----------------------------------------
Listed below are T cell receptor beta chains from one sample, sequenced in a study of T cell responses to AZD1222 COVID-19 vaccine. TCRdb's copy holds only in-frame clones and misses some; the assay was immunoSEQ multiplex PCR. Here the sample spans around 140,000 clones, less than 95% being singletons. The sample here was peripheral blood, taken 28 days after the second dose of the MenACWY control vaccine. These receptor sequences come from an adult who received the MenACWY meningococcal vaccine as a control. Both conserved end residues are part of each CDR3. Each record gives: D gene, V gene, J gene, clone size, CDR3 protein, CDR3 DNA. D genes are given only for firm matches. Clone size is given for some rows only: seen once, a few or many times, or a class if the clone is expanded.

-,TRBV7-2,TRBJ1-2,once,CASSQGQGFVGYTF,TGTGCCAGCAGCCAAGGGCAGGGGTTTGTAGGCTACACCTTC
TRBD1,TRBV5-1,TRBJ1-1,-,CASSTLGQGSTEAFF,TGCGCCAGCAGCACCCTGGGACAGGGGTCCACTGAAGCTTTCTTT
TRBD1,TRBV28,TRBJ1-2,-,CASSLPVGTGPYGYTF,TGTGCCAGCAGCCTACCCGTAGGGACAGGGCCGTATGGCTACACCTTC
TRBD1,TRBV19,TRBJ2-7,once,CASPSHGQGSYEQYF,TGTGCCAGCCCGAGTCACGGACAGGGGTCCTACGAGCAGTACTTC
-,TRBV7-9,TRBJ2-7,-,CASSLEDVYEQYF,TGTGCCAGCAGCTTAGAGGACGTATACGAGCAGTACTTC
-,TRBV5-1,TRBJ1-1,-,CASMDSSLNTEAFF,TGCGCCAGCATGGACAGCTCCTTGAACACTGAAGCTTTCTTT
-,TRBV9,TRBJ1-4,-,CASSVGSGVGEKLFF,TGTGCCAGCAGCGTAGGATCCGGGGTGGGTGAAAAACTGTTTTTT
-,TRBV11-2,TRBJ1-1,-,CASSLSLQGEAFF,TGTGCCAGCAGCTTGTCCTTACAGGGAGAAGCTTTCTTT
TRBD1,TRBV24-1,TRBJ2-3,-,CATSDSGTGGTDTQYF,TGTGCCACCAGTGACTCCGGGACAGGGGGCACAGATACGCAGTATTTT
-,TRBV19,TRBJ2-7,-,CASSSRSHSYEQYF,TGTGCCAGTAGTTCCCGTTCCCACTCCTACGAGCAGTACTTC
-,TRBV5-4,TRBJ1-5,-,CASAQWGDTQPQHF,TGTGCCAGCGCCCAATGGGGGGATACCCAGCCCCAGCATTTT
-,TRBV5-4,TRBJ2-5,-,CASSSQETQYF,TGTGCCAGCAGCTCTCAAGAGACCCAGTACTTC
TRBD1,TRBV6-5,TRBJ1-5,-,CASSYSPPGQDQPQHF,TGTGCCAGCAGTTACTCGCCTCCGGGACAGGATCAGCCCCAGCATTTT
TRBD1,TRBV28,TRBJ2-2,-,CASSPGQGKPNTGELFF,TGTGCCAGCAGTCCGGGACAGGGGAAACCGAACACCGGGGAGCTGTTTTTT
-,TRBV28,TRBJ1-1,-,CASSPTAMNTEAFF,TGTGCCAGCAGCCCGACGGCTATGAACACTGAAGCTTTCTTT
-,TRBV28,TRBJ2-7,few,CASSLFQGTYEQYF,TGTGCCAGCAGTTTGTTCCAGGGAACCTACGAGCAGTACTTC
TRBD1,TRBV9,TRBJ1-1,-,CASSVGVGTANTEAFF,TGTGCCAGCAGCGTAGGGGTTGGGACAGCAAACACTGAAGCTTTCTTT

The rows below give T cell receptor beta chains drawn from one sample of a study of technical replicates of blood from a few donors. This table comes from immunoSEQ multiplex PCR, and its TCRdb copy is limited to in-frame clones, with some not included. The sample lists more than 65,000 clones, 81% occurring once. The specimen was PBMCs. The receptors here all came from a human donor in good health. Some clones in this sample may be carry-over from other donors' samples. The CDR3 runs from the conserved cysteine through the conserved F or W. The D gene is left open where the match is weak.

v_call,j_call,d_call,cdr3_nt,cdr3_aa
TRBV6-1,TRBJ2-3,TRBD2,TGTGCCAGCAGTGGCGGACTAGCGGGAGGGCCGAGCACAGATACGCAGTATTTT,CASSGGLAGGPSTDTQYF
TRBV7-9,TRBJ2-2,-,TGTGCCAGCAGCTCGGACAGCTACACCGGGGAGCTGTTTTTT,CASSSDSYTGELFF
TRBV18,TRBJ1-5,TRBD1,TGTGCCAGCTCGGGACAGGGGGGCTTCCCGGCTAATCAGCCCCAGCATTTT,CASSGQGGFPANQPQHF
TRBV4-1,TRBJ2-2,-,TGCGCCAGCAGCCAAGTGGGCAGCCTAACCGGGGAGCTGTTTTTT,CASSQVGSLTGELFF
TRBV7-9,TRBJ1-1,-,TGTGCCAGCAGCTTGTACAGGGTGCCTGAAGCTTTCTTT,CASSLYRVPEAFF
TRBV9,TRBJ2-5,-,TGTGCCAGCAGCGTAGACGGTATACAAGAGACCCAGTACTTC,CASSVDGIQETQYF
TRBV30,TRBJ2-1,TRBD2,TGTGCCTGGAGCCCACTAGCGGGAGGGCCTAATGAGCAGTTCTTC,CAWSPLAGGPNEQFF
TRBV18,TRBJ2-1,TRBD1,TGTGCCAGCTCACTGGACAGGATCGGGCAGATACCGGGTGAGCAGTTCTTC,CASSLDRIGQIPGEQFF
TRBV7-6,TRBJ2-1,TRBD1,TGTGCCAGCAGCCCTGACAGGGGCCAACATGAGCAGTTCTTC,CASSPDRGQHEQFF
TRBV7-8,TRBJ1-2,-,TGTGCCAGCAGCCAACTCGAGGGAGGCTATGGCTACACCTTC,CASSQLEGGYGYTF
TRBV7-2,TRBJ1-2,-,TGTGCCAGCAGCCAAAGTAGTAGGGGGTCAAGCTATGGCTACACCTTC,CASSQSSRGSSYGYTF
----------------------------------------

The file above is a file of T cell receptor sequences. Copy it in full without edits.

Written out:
Listed below are T cell receptor beta chains from one sample, sequenced in a study of T cell responses to AZD1222 COVID-19 vaccine. TCRdb's copy holds only in-frame clones and misses some; the assay was immunoSEQ multiplex PCR. Here the sample spans around 140,000 clones, less than 95% being singletons. The sample here was peripheral blood, taken 28 days after the second dose of the MenACWY control vaccine. These receptor sequences come from an adult who received the MenACWY meningococcal vaccine as a control. Both conserved end residues are part of each CDR3. Each record gives: D gene, V gene, J gene, clone size, CDR3 protein, CDR3 DNA. D genes are given only for firm matches. Clone size is given for some rows only: seen once, a few or many times, or a class if the clone is expanded.

-,TRBV7-2,TRBJ1-2,once,CASSQGQGFVGYTF,TGTGCCAGCAGCCAAGGGCAGGGGTTTGTAGGCTACACCTTC
TRBD1,TRBV5-1,TRBJ1-1,-,CASSTLGQGSTEAFF,TGCGCCAGCAGCACCCTGGGACAGGGGTCCACTGAAGCTTTCTTT
TRBD1,TRBV28,TRBJ1-2,-,CASSLPVGTGPYGYTF,TGTGCCAGCAGCCTACCCGTAGGGACAGGGCCGTATGGCTACACCTTC
TRBD1,TRBV19,TRBJ2-7,once,CASPSHGQGSYEQYF,TGTGCCAGCCCGAGTCACGGACAGGGGTCCTACGAGCAGTACTTC
-,TRBV7-9,TRBJ2-7,-,CASSLEDVYEQYF,TGTGCCAGCAGCTTAGAGGACGTATACGAGCAGTACTTC
-,TRBV5-1,TRBJ1-1,-,CASMDSSLNTEAFF,TGCGCCAGCATGGACAGCTCCTTGAACACTGAAGCTTTCTTT
-,TRBV9,TRBJ1-4,-,CASSVGSGVGEKLFF,TGTGCCAGCAGCGTAGGATCCGGGGTGGGTGAAAAACTGTTTTTT
-,TRBV11-2,TRBJ1-1,-,CASSLSLQGEAFF,TGTGCCAGCAGCTTGTCCTTACAGGGAGAAGCTTTCTTT
TRBD1,TRBV24-1,TRBJ2-3,-,CATSDSGTGGTDTQYF,TGTGCCACCAGTGACTCCGGGACAGGGGGCACAGATACGCAGTATTTT
-,TRBV19,TRBJ2-7,-,CASSSRSHSYEQYF,TGTGCCAGTAGTTCCCGTTCCCACTCCTACGAGCAGTACTTC
-,TRBV5-4,TRBJ1-5,-,CASAQWGDTQPQHF,TGTGCCAGCGCCCAATGGGGGGATACCCAGCCCCAGCATTTT
-,TRBV5-4,TRBJ2-5,-,CASSSQETQYF,TGTGCCAGCAGCTCTCAAGAGACCCAGTACTTC
TRBD1,TRBV6-5,TRBJ1-5,-,CASSYSPPGQDQPQHF,TGTGCCAGCAGTTACTCGCCTCCGGGACAGGATCAGCCCCAGCATTTT
TRBD1,TRBV28,TRBJ2-2,-,CASSPGQGKPNTGELFF,TGTGCCAGCAGTCCGGGACAGGGGAAACCGAACACCGGGGAGCTGTTTTTT
-,TRBV28,TRBJ1-1,-,CASSPTAMNTEAFF,TGTGCCAGCAGCCCGACGGCTATGAACACTGAAGCTTTCTTT
-,TRBV28,TRBJ2-7,few,CASSLFQGTYEQYF,TGTGCCAGCAGTTTGTTCCAGGGAACCTACGAGCAGTACTTC
TRBD1,TRBV9,TRBJ1-1,-,CASSVGVGTANTEAFF,TGTGCCAGCAGCGTAGGGGTTGGGACAGCAAACACTGAAGCTTTCTTT

The rows below give T cell receptor beta chains drawn from one sample of a study of technical replicates of blood from a few donors. This table comes from immunoSEQ multiplex PCR, and its TCRdb copy is limited to in-frame clones, with some not included. The sample lists more than 65,000 clones, 81% occurring once. The specimen was PBMCs. The receptors here all came from a human donor in good health. Some clones in this sample may be carry-over from other donors' samples. The CDR3 runs from the conserved cysteine through the conserved F or W. The D gene is left open where the match is weak.

v_call,j_call,d_call,cdr3_nt,cdr3_aa
TRBV6-1,TRBJ2-3,TRBD2,TGTGCCAGCAGTGGCGGACTAGCGGGAGGGCCGAGCACAGATACGCAGTATTTT,CASSGGLAGGPSTDTQYF
TRBV7-9,TRBJ2-2,-,TGTGCCAGCAGCTCGGACAGCTACACCGGGGAGCTGTTTTTT,CASSSDSYTGELFF
TRBV18,TRBJ1-5,TRBD1,TGTGCCAGCTCGGGACAGGGGGGCTTCCCGGCTAATCAGCCCCAGCATTTT,CASSGQGGFPANQPQHF
TRBV4-1,TRBJ2-2,-,TGCGCCAGCAGCCAAGTGGGCAGCCTAACCGGGGAGCTGTTTTTT,CASSQVGSLTGELFF
TRBV7-9,TRBJ1-1,-,TGTGCCAGCAGCTTGTACAGGGTGCCTGAAGCTTTCTTT,CASSLYRVPEAFF
TRBV9,TRBJ2-5,-,TGTGCCAGCAGCGTAGACGGTATACAAGAGACCCAGTACTTC,CASSVDGIQETQYF
TRBV30,TRBJ2-1,TRBD2,TGTGCCTGGAGCCCACTAGCGGGAGGGCCTAATGAGCAGTTCTTC,CAWSPLAGGPNEQFF
TRBV18,TRBJ2-1,TRBD1,TGTGCCAGCTCACTGGACAGGATCGGGCAGATACCGGGTGAGCAGTTCTTC,CASSLDRIGQIPGEQFF
TRBV7-6,TRBJ2-1,TRBD1,TGTGCCAGCAGCCCTGACAGGGGCCAACATGAGCAGTTCTTC,CASSPDRGQHEQFF
TRBV7-8,TRBJ1-2,-,TGTGCCAGCAGCCAACTCGAGGGAGGCTATGGCTACACCTTC,CASSQLEGGYGYTF
TRBV7-2,TRBJ1-2,-,TGTGCCAGCAGCCAAAGTAGTAGGGGGTCAAGCTATGGCTACACCTTC,CASSQSSRGSSYGYTF